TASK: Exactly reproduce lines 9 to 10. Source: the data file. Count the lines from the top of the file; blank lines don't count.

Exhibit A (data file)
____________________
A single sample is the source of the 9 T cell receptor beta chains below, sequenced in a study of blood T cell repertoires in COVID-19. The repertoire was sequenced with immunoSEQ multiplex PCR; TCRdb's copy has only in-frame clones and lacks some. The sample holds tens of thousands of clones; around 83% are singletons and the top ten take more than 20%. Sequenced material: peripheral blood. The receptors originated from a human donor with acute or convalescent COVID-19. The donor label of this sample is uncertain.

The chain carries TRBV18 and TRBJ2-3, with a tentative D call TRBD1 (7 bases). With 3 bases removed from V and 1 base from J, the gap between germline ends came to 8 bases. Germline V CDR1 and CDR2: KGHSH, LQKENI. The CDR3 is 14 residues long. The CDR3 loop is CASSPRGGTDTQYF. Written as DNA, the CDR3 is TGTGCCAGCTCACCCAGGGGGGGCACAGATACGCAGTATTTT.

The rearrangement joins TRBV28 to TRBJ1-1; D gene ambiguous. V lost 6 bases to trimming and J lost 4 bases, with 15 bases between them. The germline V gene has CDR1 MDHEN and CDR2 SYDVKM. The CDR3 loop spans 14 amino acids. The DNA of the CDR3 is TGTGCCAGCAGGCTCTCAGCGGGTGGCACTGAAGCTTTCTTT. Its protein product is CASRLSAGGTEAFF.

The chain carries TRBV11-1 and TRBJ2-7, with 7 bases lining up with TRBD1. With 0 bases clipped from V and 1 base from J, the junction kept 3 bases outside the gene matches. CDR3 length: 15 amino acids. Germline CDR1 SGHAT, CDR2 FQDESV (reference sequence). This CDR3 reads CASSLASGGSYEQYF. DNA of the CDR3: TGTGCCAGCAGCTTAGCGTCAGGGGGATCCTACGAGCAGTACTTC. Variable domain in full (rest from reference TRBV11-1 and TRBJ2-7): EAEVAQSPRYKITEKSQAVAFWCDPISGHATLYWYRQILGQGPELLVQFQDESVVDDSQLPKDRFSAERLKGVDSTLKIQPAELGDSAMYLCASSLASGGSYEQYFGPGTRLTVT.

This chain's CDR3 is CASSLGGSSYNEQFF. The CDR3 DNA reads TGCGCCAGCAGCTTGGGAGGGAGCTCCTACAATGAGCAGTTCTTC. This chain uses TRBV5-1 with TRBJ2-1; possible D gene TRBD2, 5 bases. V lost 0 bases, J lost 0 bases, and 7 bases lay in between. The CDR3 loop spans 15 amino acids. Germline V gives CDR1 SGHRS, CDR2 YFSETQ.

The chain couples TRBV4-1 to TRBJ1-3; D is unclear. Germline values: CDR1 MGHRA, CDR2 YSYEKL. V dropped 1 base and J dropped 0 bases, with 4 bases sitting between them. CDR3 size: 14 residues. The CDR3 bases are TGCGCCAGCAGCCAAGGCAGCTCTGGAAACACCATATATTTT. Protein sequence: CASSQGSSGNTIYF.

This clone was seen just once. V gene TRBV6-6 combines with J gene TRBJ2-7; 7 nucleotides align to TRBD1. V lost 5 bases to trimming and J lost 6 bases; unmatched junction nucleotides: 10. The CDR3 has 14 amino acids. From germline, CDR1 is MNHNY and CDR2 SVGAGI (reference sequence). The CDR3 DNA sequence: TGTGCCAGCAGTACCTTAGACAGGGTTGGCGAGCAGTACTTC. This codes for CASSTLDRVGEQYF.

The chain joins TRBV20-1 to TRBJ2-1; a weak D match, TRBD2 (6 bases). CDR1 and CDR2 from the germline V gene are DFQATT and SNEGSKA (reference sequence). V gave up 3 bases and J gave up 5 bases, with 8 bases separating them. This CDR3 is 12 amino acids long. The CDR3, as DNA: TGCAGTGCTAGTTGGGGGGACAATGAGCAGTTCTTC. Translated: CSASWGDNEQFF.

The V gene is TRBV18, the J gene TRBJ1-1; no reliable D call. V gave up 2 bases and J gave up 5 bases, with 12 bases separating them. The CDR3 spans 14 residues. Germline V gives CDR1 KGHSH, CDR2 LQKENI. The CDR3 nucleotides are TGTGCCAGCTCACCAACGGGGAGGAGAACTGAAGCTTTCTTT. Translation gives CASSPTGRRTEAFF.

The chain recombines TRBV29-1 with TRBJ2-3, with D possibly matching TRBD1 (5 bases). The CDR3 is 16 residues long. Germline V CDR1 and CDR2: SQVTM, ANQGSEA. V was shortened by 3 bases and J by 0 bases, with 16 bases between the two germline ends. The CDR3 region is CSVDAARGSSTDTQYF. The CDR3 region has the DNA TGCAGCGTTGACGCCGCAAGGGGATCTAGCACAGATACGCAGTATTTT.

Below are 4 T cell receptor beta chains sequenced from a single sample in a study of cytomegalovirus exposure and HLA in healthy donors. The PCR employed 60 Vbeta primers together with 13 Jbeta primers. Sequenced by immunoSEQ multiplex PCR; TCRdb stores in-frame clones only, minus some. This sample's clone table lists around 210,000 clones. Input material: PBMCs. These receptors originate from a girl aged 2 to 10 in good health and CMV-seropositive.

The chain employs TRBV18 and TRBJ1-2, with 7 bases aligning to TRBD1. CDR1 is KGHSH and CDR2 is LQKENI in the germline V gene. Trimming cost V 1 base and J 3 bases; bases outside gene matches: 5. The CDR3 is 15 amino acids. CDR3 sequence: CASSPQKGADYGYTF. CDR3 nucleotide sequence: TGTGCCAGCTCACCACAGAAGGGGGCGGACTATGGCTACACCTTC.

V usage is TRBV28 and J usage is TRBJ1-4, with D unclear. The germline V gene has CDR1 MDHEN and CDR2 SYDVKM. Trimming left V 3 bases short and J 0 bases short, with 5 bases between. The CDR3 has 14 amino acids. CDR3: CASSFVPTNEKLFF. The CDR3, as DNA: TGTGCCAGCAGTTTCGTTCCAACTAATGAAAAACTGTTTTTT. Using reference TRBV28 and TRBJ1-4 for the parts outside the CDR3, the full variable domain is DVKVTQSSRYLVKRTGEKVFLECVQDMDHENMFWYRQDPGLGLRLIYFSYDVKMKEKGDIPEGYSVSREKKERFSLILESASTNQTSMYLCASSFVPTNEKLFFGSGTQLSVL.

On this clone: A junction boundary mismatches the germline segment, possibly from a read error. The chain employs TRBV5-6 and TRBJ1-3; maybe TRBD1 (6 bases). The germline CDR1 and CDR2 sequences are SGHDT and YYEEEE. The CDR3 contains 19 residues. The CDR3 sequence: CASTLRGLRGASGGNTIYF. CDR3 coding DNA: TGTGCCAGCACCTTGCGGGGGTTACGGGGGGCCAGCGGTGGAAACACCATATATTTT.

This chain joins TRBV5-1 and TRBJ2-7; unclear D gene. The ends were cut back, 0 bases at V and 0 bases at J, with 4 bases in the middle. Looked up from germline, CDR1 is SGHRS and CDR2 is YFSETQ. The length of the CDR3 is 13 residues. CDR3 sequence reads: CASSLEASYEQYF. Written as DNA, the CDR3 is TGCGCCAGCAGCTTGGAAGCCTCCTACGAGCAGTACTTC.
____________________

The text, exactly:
The V gene is TRBV18, the J gene TRBJ1-1; no reliable D call. V gave up 2 bases and J gave up 5 bases, with 12 bases separating them. The CDR3 spans 14 residues. Germline V gives CDR1 KGHSH, CDR2 LQKENI. The CDR3 nucleotides are TGTGCCAGCTCACCAACGGGGAGGAGAACTGAAGCTTTCTTT. Translation gives CASSPTGRRTEAFF.

The chain recombines TRBV29-1 with TRBJ2-3, with D possibly matching TRBD1 (5 bases). The CDR3 is 16 residues long. Germline V CDR1 and CDR2: SQVTM, ANQGSEA. V was shortened by 3 bases and J by 0 bases, with 16 bases between the two germline ends. The CDR3 region is CSVDAARGSSTDTQYF. The CDR3 region has the DNA TGCAGCGTTGACGCCGCAAGGGGATCTAGCACAGATACGCAGTATTTT.